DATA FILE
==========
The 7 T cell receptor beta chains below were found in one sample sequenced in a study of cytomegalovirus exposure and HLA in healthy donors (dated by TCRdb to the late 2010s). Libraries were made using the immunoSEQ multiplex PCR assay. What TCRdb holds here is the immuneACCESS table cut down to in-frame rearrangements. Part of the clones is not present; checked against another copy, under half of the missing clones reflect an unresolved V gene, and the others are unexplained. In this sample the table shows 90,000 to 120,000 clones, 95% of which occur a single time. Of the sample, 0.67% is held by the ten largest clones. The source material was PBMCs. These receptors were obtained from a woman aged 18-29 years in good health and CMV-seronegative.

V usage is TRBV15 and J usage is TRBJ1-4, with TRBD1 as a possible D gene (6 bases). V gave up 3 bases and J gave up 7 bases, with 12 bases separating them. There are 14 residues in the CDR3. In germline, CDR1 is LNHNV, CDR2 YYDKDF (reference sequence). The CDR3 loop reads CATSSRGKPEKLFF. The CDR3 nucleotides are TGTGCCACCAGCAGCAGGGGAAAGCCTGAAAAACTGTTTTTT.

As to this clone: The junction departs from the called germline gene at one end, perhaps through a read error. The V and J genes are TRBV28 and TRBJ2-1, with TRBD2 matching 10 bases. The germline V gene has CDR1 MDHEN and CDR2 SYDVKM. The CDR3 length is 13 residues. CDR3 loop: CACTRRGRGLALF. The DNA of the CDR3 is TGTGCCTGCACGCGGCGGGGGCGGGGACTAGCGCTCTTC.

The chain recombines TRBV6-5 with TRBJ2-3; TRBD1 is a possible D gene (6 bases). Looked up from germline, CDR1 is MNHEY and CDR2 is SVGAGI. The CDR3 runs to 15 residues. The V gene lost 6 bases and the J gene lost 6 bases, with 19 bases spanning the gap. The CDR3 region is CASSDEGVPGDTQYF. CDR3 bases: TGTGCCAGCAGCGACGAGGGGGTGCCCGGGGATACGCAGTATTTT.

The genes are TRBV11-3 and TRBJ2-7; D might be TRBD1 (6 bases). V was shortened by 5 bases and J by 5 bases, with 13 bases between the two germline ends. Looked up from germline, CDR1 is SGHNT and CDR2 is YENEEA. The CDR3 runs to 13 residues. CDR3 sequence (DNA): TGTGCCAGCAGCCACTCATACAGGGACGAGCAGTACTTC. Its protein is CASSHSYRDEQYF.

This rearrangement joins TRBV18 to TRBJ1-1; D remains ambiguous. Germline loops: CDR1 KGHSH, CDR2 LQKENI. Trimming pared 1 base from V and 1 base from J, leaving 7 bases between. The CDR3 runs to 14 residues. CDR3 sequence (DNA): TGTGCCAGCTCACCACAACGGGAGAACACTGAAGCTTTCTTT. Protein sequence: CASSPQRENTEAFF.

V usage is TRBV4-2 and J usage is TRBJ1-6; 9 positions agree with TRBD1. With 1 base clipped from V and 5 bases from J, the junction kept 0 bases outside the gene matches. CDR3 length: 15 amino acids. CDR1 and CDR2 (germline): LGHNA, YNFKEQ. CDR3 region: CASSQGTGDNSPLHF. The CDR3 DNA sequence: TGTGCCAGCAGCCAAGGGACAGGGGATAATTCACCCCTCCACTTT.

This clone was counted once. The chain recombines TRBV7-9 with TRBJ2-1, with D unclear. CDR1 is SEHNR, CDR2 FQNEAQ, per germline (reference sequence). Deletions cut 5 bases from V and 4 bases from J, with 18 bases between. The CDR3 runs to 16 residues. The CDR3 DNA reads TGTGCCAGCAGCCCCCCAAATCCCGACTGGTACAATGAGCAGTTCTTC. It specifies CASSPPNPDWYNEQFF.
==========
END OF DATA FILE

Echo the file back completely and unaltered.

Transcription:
The 7 T cell receptor beta chains below were found in one sample sequenced in a study of cytomegalovirus exposure and HLA in healthy donors (dated by TCRdb to the late 2010s). Libraries were made using the immunoSEQ multiplex PCR assay. What TCRdb holds here is the immuneACCESS table cut down to in-frame rearrangements. Part of the clones is not present; checked against another copy, under half of the missing clones reflect an unresolved V gene, and the others are unexplained. In this sample the table shows 90,000 to 120,000 clones, 95% of which occur a single time. Of the sample, 0.67% is held by the ten largest clones. The source material was PBMCs. These receptors were obtained from a woman aged 18-29 years in good health and CMV-seronegative.

V usage is TRBV15 and J usage is TRBJ1-4, with TRBD1 as a possible D gene (6 bases). V gave up 3 bases and J gave up 7 bases, with 12 bases separating them. There are 14 residues in the CDR3. In germline, CDR1 is LNHNV, CDR2 YYDKDF (reference sequence). The CDR3 loop reads CATSSRGKPEKLFF. The CDR3 nucleotides are TGTGCCACCAGCAGCAGGGGAAAGCCTGAAAAACTGTTTTTT.

As to this clone: The junction departs from the called germline gene at one end, perhaps through a read error. The V and J genes are TRBV28 and TRBJ2-1, with TRBD2 matching 10 bases. The germline V gene has CDR1 MDHEN and CDR2 SYDVKM. The CDR3 length is 13 residues. CDR3 loop: CACTRRGRGLALF. The DNA of the CDR3 is TGTGCCTGCACGCGGCGGGGGCGGGGACTAGCGCTCTTC.

The chain recombines TRBV6-5 with TRBJ2-3; TRBD1 is a possible D gene (6 bases). Looked up from germline, CDR1 is MNHEY and CDR2 is SVGAGI. The CDR3 runs to 15 residues. The V gene lost 6 bases and the J gene lost 6 bases, with 19 bases spanning the gap. The CDR3 region is CASSDEGVPGDTQYF. CDR3 bases: TGTGCCAGCAGCGACGAGGGGGTGCCCGGGGATACGCAGTATTTT.

The genes are TRBV11-3 and TRBJ2-7; D might be TRBD1 (6 bases). V was shortened by 5 bases and J by 5 bases, with 13 bases between the two germline ends. Looked up from germline, CDR1 is SGHNT and CDR2 is YENEEA. The CDR3 runs to 13 residues. CDR3 sequence (DNA): TGTGCCAGCAGCCACTCATACAGGGACGAGCAGTACTTC. Its protein is CASSHSYRDEQYF.

This rearrangement joins TRBV18 to TRBJ1-1; D remains ambiguous. Germline loops: CDR1 KGHSH, CDR2 LQKENI. Trimming pared 1 base from V and 1 base from J, leaving 7 bases between. The CDR3 runs to 14 residues. CDR3 sequence (DNA): TGTGCCAGCTCACCACAACGGGAGAACACTGAAGCTTTCTTT. Protein sequence: CASSPQRENTEAFF.

V usage is TRBV4-2 and J usage is TRBJ1-6; 9 positions agree with TRBD1. With 1 base clipped from V and 5 bases from J, the junction kept 0 bases outside the gene matches. CDR3 length: 15 amino acids. CDR1 and CDR2 (germline): LGHNA, YNFKEQ. CDR3 region: CASSQGTGDNSPLHF. The CDR3 DNA sequence: TGTGCCAGCAGCCAAGGGACAGGGGATAATTCACCCCTCCACTTT.

This clone was counted once. The chain recombines TRBV7-9 with TRBJ2-1, with D unclear. CDR1 is SEHNR, CDR2 FQNEAQ, per germline (reference sequence). Deletions cut 5 bases from V and 4 bases from J, with 18 bases between. The CDR3 runs to 16 residues. The CDR3 DNA reads TGTGCCAGCAGCCCCCCAAATCCCGACTGGTACAATGAGCAGTTCTTC. It specifies CASSPPNPDWYNEQFF.